Maybe producer David E. Kelley should always have a legal series on the air somewhere, simply because he's so good at it . Yet "Boston Legal" suffers from the pervasive feeling of been here, seen this. Kelley's fertile mind still disgorges occasional gems, but for the most part here, he's delivered more rhinestones than diamonds.
Maybe producer David E. Kelley should always have a legal series on the air somewhere, simply because he’s so good at it — good at coming up with quirky characters, morally intriguing questions and off-kilter scenarios. Yet despite containing all those attributes as well as a top-flight cast, “Boston Legal” suffers from the pervasive feeling of been here, seen this. The show’s closer to “Ally McBeal” than “The Practice,” which provided the Petri dish to nurture and grow it. Kelley’s fertile mind still disgorges occasional gems, but for the most part here, he’s delivered more rhinestones than diamonds.
Largely picking up where “The Practice” left off, the series finds the amoral Alan Shore (James Spader, a deserving Emmy winner) at his new civil firm, headed by the buffoonish Denny Crane (William Shatner, who does everything but sing “Mr. Tambourine Man”).
Shore’s relationship continues with the stunning but callow Sally Heep (Lake Bell), but they’ve picked up additional supporting players. The new arrivals include Monica Potter and Mark Valley — the latter an instant rival of Shore’s inasmuch as he had a fling with Heep.
In what amounts to the A, B and C cases, an African-American mother wants to sue a production of “Annie” that wouldn’t cast her daughter based on race; a woman wrestles her jerk of a husband for custody; and a well-heeled client (Philip Baker Hall) wants a private investigator assigned to tail his wife, who has already admitted her infidelity.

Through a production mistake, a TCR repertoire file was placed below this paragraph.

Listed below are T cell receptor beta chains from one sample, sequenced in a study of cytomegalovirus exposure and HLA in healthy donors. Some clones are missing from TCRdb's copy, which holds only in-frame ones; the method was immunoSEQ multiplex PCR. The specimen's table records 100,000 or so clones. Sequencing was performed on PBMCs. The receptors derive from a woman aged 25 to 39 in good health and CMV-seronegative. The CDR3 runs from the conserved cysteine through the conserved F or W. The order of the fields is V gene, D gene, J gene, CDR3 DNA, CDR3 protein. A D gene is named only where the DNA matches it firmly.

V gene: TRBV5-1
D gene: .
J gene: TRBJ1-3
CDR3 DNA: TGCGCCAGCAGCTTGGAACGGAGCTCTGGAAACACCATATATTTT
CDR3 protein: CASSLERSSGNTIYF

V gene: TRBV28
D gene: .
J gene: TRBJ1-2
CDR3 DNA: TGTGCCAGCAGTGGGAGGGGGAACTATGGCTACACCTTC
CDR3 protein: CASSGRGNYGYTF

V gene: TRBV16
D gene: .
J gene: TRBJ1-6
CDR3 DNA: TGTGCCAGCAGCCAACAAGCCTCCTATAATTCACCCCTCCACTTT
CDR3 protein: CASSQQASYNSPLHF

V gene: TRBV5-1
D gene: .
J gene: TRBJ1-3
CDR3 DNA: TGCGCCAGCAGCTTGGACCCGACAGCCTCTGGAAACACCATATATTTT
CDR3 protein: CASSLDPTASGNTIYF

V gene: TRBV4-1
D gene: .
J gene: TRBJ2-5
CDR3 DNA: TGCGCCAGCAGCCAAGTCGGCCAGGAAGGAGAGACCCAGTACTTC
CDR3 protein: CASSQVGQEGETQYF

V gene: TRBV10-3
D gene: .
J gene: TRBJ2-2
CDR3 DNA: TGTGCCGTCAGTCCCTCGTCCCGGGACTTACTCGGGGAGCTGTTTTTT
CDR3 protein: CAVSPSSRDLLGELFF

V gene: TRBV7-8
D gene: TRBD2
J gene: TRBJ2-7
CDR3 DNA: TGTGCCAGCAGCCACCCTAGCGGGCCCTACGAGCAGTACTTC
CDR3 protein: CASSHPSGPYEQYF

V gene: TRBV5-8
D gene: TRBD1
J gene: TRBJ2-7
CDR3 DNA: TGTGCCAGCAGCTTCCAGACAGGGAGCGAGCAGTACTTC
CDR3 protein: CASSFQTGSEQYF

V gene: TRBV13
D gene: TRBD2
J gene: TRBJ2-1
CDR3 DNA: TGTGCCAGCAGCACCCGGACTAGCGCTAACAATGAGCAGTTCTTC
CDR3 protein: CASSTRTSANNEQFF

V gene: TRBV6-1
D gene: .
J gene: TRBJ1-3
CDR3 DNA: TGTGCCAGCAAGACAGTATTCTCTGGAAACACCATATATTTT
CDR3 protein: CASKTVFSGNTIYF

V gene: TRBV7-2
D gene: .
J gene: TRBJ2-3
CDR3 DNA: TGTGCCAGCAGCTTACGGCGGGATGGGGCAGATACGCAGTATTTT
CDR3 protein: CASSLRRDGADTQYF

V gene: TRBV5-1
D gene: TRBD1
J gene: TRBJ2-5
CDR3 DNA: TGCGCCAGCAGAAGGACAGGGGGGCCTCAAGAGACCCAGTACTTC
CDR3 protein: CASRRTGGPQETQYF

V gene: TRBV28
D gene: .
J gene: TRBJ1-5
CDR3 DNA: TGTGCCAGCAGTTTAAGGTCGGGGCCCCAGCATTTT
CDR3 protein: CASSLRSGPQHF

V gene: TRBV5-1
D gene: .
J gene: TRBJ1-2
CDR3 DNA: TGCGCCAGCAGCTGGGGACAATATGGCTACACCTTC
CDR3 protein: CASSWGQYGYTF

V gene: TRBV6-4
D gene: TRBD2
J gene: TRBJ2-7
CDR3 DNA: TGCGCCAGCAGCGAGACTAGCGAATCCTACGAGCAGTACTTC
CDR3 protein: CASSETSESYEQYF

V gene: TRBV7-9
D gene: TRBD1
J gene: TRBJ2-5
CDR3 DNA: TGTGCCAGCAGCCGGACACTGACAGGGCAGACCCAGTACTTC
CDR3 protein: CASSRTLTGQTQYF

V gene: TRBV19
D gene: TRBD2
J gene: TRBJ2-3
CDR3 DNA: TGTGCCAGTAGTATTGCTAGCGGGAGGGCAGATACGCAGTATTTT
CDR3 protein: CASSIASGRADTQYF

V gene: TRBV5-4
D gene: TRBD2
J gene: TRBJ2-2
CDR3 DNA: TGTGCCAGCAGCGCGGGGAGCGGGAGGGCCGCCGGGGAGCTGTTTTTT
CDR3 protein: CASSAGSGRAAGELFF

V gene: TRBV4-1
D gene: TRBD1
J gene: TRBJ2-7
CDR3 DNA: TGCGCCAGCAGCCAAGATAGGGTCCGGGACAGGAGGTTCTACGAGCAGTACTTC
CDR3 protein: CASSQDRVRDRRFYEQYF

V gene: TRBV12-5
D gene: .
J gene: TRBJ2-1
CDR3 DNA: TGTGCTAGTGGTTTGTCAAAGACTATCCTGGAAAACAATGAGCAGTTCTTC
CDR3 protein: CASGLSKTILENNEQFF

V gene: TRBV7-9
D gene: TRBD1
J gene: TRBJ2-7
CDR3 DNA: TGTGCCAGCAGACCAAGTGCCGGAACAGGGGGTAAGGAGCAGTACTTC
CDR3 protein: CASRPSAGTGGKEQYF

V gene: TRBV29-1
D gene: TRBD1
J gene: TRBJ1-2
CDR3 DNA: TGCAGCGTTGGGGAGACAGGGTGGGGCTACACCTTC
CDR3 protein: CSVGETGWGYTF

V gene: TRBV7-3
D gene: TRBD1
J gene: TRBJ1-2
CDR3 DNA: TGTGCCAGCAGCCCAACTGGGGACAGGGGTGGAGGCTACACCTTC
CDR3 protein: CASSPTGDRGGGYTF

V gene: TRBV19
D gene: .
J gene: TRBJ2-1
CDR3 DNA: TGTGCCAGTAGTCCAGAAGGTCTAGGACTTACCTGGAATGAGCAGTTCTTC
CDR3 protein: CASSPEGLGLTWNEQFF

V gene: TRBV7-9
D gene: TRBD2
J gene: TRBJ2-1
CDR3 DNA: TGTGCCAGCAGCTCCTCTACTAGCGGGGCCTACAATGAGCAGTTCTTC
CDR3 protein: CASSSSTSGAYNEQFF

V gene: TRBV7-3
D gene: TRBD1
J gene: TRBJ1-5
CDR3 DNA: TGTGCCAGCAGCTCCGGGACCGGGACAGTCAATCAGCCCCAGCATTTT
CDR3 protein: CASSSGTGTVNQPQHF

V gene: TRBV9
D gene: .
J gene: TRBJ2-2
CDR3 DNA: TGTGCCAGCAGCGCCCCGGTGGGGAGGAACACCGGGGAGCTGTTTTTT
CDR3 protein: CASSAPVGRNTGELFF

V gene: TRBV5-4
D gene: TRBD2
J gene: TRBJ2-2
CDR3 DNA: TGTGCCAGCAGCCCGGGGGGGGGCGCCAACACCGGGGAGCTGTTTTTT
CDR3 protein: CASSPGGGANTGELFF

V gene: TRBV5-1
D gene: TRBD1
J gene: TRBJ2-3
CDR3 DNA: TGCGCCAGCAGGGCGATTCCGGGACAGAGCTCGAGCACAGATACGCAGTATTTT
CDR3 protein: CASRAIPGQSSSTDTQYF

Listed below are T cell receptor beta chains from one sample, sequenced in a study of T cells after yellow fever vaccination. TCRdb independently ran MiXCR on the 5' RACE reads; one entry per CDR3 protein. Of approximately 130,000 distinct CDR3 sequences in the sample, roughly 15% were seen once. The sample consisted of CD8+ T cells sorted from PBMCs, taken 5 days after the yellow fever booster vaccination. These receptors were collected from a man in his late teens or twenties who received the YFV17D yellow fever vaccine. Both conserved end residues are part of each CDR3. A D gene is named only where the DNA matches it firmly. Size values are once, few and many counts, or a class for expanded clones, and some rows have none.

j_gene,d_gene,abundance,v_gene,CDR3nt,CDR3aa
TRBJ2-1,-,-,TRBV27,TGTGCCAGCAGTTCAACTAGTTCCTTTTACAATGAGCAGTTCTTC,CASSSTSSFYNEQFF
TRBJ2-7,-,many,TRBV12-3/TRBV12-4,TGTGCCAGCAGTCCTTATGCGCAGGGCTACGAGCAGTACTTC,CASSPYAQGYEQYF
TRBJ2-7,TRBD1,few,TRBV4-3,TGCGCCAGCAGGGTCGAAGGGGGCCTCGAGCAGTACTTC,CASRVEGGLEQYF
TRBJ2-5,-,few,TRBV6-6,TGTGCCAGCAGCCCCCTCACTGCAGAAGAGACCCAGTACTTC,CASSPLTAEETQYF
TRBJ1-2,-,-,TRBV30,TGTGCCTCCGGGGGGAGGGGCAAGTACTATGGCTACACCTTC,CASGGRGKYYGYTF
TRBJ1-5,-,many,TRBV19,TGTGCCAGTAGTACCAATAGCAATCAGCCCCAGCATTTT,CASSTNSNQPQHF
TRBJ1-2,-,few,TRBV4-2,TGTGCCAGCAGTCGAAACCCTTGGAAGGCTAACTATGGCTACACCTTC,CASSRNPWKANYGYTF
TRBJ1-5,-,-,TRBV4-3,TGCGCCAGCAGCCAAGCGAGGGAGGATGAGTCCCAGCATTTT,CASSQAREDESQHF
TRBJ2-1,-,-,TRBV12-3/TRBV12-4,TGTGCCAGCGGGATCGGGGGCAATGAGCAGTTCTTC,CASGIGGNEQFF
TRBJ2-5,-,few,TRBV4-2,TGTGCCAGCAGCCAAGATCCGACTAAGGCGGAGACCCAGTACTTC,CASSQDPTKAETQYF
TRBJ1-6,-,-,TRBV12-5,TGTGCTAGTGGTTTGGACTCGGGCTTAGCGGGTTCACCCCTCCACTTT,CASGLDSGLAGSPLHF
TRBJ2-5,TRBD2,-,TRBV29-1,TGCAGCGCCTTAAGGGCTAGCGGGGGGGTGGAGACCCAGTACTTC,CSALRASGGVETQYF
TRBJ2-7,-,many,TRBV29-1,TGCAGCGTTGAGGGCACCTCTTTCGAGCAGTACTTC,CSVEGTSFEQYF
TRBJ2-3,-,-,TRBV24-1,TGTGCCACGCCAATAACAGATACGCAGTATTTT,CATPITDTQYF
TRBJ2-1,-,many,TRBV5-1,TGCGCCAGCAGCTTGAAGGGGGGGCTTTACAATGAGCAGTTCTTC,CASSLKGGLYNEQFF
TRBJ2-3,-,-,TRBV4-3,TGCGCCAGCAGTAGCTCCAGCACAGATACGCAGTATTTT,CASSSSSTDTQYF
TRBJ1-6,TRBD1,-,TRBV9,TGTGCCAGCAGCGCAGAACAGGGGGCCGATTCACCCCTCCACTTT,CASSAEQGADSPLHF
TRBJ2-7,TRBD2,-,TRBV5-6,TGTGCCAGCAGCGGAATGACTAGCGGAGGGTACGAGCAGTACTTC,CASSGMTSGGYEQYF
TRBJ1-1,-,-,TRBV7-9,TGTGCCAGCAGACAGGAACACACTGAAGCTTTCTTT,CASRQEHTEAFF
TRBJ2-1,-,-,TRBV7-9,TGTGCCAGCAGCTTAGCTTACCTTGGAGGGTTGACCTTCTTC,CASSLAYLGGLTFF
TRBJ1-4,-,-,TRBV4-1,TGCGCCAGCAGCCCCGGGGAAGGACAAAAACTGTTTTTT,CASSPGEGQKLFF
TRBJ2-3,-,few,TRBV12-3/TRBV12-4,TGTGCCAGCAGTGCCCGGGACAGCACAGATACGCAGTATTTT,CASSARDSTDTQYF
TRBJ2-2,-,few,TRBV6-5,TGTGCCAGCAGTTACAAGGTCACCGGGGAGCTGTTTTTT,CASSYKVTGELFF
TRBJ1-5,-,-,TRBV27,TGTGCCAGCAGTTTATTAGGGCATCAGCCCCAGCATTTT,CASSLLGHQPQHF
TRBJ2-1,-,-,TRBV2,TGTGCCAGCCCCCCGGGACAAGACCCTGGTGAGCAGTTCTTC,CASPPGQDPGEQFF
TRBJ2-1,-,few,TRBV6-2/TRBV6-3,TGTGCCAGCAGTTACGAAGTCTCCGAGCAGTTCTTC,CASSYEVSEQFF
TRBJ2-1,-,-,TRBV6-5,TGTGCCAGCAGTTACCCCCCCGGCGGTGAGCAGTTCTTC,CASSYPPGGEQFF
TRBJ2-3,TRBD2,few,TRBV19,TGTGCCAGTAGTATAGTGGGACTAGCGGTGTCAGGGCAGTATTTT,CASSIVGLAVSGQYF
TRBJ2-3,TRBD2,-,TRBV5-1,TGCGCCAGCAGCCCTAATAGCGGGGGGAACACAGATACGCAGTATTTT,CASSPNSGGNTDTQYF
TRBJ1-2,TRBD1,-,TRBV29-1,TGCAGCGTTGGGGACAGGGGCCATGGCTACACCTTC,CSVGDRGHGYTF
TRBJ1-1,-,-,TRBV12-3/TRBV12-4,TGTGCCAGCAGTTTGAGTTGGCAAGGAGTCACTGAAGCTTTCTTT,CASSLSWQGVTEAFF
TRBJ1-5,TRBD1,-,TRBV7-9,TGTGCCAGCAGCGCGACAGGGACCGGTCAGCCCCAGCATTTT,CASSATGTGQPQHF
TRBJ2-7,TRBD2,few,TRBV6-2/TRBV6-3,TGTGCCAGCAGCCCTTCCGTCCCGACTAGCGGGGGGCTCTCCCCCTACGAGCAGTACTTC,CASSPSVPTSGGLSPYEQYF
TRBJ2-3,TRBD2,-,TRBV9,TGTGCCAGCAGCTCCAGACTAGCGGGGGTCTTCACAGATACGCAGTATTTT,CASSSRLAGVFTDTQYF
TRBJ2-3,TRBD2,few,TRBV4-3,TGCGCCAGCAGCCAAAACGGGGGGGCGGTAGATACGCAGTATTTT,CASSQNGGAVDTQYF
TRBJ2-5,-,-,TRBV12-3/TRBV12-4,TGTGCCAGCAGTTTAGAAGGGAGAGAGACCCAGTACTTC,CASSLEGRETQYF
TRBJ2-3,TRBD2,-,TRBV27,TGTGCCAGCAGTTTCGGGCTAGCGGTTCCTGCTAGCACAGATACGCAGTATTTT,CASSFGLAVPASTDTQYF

That third plot line yields the premiere’s best moment, when Potter’s character asks cast holdover Rhona Mitra to flirt with the client, sheepishly telling her that she is “kind of nasty hot” — so hot, hopefully, as to distract the fellow from his original plans. (Said client is named Ernie Dell, by the way, though any resemblance to a certain high-powered entertainment attorney ends there.)
Kelley has assembled an extremely attractive, talented and (at least initially) lily-white cast. Moreover, Spader’s reptilian character remains like none other on TV — a lascivious, incorrect, self-absorbed boor who somehow manages to be appealing in spite of (or, God help us, because of) those traits.
The problem, alas, is that he and his colleagues are stuck hitting the same old notes — down to Shore’s rule-breaking solution to a seemingly intractable situation. What, no Eugene to come in and verbally box his ears?
So, yes, “Boston Legal” is smart, sexy and watchable enough, but for all that, Kelley seems to have exhausted much of his pixie dust supply. The possibility of a stronger lead-in and curiosity regarding the makeover could boost tune-in vs. last spring (it would be hard not to), but after years of making a Sunday-night appointment for “The Practice,” it’s time to move on and look for new relationships.
Honest, it’s nothing personal. As they used to say on “Ally,” bygones.